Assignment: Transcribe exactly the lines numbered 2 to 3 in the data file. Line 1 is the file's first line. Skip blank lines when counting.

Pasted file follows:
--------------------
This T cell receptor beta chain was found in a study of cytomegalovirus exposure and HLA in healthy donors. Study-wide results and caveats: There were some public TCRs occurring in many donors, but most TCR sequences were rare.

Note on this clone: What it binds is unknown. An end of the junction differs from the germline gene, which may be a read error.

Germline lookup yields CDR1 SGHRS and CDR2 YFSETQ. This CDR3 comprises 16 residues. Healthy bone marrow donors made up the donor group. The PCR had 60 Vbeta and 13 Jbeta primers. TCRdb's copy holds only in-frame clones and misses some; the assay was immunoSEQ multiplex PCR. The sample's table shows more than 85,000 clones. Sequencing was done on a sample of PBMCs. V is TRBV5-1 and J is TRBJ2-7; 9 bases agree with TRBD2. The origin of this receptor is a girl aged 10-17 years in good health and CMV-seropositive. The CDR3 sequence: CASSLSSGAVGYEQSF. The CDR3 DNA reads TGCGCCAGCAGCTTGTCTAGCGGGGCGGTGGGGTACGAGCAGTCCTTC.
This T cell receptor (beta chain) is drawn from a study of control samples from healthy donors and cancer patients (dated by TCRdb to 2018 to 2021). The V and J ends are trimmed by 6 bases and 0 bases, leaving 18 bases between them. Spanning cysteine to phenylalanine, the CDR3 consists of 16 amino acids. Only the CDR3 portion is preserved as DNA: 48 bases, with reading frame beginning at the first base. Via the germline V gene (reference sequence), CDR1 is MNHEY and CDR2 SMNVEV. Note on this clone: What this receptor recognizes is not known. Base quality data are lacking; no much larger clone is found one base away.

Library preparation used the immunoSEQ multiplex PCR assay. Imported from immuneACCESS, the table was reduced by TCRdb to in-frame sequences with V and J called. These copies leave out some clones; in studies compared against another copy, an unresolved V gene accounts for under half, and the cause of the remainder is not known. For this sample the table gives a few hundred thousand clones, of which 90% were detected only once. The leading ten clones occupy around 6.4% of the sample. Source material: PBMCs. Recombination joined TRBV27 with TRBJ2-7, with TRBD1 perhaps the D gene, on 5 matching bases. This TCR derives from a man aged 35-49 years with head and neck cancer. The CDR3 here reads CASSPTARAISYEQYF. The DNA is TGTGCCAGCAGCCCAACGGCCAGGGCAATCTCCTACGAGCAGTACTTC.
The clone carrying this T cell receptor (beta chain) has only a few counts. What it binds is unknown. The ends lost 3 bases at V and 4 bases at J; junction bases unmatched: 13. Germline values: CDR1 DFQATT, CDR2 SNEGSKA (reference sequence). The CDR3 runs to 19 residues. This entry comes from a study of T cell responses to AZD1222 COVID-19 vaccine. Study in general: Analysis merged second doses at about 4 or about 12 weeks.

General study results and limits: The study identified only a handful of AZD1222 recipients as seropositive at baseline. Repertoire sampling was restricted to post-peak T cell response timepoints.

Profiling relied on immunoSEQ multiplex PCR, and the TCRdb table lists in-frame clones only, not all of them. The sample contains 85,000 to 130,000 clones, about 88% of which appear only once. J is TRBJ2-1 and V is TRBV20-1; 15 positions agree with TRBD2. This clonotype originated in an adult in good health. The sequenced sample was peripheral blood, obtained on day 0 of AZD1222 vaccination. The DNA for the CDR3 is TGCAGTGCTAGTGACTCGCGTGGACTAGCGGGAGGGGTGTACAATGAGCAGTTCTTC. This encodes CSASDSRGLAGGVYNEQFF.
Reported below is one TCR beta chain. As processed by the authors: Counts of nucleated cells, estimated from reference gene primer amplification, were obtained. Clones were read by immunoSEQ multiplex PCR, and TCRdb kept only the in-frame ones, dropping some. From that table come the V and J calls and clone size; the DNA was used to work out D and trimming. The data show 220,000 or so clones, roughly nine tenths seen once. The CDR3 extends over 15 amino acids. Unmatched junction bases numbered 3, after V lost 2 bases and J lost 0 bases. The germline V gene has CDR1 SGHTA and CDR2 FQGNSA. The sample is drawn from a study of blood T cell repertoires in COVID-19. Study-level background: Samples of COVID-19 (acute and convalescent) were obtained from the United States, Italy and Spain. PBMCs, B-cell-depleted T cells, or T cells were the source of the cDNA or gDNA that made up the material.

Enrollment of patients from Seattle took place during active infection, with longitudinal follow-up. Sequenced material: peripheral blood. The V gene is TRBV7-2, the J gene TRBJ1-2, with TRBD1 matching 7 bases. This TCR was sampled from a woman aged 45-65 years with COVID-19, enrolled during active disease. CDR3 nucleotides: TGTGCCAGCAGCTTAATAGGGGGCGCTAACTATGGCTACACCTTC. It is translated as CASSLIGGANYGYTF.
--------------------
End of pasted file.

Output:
Note on this clone: What it binds is unknown. An end of the junction differs from the germline gene, which may be a read error.

Germline lookup yields CDR1 SGHRS and CDR2 YFSETQ. This CDR3 comprises 16 residues. Healthy bone marrow donors made up the donor group. The PCR had 60 Vbeta and 13 Jbeta primers. TCRdb's copy holds only in-frame clones and misses some; the assay was immunoSEQ multiplex PCR. The sample's table shows more than 85,000 clones. Sequencing was done on a sample of PBMCs. V is TRBV5-1 and J is TRBJ2-7; 9 bases agree with TRBD2. The origin of this receptor is a girl aged 10-17 years in good health and CMV-seropositive. The CDR3 sequence: CASSLSSGAVGYEQSF. The CDR3 DNA reads TGCGCCAGCAGCTTGTCTAGCGGGGCGGTGGGGTACGAGCAGTCCTTC.